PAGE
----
Today’s Los Angeles Times – front page, above the fold – has a story titled “Schwarzenegger’s Top Ally Steps In.” The “ally” is, of course, Gov. Schwarzenegger’s wife, Maria Shriver, shown at right consorting with the enemy at last year’s Republican convention.
The Schwarzenegger regime (the Times refers them as his “senior staff” and “campaign team” ) is roiling from what insiders describe as a “dysfunctional” atomsphere and a “civil war” within its upper ranks.
Schwarzenegger is facing infighting among his senior staff and campaign team, which has contributed to a series of political missteps that threaten the once soaring governor’s ambitious agenda, more than a dozen aides and lawmakers said Thursday.
“More than a dozen” aides were quoted?! When that many people are talking with reporters, I think the term “meltdown” is accurate for what’s going on in the Governor’s office.
One sign of the governor’s troubles is the active involvement of his wife, Maria Shriver. The first lady is conferring with consultants to refine the governor’s message and working to ensure that her husband hears a broader range of voices.
Begs the question: Why? If we’re to believe Maria’s various quasi-patronizing quotes over the years about her husband’s right-leaning politics then we can assume that underneath her journalistic objectivity she’s still a Kennedy-style liberal.
Since she’s constantly stepping in to help Arnold out of political jams, further analysis would bring us to the conclusion that whatever her political beliefs are, she’s laying them aside in order to help her husband – and thereby the enemies of liberalism and its tenets of freedom, fair play, privacy and integrity -in the Republican Party. Shriver wades into these frays inside the GOP without batting a lash. This makes her a collaborator of the first order. Beyond that, whatever journalistic bona fides she may have had are forever compromised by these political activities.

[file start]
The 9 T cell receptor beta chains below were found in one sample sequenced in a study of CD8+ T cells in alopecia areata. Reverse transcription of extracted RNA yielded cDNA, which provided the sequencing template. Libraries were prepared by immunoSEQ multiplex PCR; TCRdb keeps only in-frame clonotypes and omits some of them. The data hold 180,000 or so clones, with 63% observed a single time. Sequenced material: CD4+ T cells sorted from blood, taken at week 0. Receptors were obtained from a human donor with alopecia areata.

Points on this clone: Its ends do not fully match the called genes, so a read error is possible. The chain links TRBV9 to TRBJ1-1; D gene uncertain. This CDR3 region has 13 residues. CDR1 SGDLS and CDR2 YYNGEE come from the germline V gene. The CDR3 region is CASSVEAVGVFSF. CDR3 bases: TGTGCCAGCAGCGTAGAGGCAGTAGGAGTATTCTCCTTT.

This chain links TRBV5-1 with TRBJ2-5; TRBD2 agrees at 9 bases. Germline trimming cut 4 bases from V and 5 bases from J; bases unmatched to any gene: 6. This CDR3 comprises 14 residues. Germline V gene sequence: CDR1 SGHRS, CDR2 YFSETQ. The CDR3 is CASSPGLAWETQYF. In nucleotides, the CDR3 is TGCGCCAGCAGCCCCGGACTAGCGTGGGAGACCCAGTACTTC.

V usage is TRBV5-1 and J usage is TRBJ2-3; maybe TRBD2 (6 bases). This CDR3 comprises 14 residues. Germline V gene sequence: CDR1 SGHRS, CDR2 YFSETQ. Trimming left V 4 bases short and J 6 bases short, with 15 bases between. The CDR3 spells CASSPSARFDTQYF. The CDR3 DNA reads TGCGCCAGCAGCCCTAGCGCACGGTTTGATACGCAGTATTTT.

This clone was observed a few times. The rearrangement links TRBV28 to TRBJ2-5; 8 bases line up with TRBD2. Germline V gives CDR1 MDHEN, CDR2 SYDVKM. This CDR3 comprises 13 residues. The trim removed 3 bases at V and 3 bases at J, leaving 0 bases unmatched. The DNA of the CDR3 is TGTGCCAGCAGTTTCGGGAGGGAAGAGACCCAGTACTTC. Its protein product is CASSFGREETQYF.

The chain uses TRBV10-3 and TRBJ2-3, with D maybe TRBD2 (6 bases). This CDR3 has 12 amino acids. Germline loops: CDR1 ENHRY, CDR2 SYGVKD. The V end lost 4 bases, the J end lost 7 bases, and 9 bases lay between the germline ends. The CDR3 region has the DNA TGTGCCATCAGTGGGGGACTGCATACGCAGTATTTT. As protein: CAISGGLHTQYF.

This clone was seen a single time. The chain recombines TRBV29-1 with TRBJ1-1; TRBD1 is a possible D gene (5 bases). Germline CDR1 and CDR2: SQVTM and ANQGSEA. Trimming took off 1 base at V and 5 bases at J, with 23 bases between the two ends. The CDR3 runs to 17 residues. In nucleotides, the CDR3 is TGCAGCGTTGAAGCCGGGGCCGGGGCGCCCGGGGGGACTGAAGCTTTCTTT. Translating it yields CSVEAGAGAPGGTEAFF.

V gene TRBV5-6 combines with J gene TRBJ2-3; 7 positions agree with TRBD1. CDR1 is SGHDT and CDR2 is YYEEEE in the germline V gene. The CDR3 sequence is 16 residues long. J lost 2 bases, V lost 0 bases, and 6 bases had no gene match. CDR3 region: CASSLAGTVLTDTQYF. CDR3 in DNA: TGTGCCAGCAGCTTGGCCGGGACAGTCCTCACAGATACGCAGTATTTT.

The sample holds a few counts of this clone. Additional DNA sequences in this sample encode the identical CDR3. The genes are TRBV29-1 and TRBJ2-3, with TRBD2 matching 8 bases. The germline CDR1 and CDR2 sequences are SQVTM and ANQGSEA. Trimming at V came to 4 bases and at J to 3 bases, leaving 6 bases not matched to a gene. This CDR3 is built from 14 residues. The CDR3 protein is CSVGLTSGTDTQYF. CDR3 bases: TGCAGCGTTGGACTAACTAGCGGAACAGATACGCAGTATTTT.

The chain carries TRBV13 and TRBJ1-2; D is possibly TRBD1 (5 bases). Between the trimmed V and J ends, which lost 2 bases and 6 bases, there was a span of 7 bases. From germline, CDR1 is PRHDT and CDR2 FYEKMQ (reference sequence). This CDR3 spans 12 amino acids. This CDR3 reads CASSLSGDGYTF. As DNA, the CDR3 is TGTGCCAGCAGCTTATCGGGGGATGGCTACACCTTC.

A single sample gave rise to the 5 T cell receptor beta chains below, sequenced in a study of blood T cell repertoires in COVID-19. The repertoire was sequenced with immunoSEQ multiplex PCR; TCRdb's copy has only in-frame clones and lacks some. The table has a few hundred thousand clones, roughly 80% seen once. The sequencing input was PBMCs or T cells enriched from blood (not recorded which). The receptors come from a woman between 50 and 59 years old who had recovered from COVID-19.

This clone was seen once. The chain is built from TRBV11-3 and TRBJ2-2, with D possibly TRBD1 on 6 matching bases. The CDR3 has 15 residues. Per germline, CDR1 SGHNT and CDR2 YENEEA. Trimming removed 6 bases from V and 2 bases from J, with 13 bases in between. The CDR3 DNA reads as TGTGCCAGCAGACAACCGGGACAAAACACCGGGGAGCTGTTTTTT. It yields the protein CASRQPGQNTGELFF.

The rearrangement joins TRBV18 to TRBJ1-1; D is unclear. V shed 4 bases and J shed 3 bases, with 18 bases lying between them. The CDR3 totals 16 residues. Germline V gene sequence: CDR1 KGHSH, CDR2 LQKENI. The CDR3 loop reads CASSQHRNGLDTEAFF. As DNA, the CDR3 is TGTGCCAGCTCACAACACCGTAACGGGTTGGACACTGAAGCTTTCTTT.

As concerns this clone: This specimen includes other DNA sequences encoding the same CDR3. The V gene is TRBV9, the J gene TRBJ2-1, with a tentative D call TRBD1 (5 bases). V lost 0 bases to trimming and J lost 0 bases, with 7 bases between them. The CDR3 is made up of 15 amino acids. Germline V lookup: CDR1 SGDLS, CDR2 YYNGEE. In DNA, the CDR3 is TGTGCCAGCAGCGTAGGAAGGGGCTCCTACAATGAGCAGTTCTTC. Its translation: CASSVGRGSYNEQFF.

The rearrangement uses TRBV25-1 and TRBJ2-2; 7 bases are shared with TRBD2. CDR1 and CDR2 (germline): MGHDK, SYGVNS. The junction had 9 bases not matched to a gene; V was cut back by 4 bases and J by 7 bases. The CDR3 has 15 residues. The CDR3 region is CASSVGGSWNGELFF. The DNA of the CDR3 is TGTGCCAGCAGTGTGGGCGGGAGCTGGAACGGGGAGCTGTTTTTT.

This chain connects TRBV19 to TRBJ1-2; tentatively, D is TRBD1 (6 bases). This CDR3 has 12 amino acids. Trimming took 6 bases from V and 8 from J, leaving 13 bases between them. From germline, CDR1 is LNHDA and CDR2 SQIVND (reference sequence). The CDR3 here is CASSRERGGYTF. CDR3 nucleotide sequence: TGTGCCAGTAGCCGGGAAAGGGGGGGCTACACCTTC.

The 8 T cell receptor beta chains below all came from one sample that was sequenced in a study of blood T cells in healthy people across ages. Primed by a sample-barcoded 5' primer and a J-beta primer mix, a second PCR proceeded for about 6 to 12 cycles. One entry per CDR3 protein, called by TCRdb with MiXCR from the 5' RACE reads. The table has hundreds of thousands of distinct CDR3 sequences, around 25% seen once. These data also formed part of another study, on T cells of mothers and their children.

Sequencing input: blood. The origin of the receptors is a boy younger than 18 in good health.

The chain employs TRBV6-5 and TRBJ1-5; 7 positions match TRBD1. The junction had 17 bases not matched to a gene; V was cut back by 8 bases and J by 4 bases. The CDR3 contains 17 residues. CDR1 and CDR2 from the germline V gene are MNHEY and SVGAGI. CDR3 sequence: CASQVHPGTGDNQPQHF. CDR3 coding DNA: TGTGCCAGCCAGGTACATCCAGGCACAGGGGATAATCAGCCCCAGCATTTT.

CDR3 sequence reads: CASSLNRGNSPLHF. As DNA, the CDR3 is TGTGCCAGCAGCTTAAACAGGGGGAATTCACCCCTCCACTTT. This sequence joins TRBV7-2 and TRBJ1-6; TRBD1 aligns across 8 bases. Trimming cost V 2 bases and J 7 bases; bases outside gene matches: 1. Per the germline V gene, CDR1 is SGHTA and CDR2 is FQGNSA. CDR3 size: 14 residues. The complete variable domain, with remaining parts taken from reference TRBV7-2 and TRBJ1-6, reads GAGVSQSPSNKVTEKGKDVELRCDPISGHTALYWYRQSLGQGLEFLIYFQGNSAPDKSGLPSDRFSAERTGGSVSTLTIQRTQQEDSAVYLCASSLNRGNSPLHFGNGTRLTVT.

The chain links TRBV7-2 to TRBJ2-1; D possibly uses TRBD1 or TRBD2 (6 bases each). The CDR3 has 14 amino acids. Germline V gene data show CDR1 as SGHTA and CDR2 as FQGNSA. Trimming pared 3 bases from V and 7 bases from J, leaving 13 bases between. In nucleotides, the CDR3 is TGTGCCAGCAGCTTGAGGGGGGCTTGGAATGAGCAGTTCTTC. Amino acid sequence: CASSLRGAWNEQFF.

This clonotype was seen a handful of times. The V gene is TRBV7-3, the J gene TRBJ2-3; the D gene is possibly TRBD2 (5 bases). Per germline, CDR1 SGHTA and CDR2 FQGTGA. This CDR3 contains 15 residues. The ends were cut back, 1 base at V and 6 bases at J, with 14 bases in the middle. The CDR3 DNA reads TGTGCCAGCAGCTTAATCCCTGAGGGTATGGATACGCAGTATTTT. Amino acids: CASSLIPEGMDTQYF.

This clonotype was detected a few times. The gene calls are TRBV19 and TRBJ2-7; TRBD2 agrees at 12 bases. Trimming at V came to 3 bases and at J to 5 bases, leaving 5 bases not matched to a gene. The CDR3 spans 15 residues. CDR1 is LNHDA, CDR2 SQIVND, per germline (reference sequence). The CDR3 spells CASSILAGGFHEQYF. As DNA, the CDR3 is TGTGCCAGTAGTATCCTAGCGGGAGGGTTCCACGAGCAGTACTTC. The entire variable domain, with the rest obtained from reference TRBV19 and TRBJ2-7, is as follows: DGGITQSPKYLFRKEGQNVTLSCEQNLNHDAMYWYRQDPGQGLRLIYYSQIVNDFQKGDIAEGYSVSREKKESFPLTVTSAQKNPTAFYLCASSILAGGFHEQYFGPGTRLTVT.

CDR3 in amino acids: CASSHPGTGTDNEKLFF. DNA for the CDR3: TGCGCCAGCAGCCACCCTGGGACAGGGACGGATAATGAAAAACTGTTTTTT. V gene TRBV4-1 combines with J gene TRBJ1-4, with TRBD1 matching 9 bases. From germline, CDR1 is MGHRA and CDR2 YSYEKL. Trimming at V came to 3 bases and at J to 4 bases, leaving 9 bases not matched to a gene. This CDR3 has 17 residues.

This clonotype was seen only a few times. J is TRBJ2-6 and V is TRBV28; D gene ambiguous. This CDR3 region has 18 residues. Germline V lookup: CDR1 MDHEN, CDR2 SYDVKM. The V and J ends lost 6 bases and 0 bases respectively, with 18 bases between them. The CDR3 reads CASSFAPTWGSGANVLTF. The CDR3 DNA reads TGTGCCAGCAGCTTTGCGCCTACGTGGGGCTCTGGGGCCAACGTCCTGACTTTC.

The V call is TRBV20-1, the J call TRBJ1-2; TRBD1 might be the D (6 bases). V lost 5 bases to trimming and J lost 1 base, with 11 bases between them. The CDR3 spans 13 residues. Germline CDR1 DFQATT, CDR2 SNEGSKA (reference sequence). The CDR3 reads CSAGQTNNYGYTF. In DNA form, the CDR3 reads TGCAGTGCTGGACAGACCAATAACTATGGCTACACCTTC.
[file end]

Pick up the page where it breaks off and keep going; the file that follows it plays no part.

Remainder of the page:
Flipping it around, you also have to wonder why the Gop operatives around Arnold – like Mike Murphy, for just one example – would be comfortable having a Kennedy within the inner circle.
But back to the Governor’s problems:
Schwarzenegger is reeling after successive policy reversals, gaffes and clashes with well-organized opponents have deflated his once-buoyant approval ratings. The latest setback came this week when he told a newspaper publishers association that the United States should “close its borders.” He later apologized, explaining that he misspoke because of his imperfect command of English.
Who are you reminded of when you hear the excuse that Arnold’s “imperfect command of English” caused the gaffe?
If this were happening in, say, April 2006, as Arnold’s campaign for re-election was gearing up, I’d say there was genuine hope that he could be defeated. But, as I noted in a previous rant, Schwarzenegger can communicate with Calfornia voters via a megaphone that no other politician in the state can acces: He can go over the heads of the California television news – which doesn’t cover politics anyway – and go on Oprah, Access Hollywood or other national entertainment outlets – which most Californias do watch. This is how he got elected last time, and it’s almost undoubtedly how he’ll do it next year.
In fact, Shriver is already doing it:
Several people familiar with the governor’s office described Shriver as very “unhappy” and “frustrated” over her husband’s fortunes. Shriver, the niece of former president John F. Kennedy who has intervened before when her husband’s political interests were in jeopardy, is using a national tour promoting her new self-help book for teenage girls to defend her husband, making her case with administration talking points.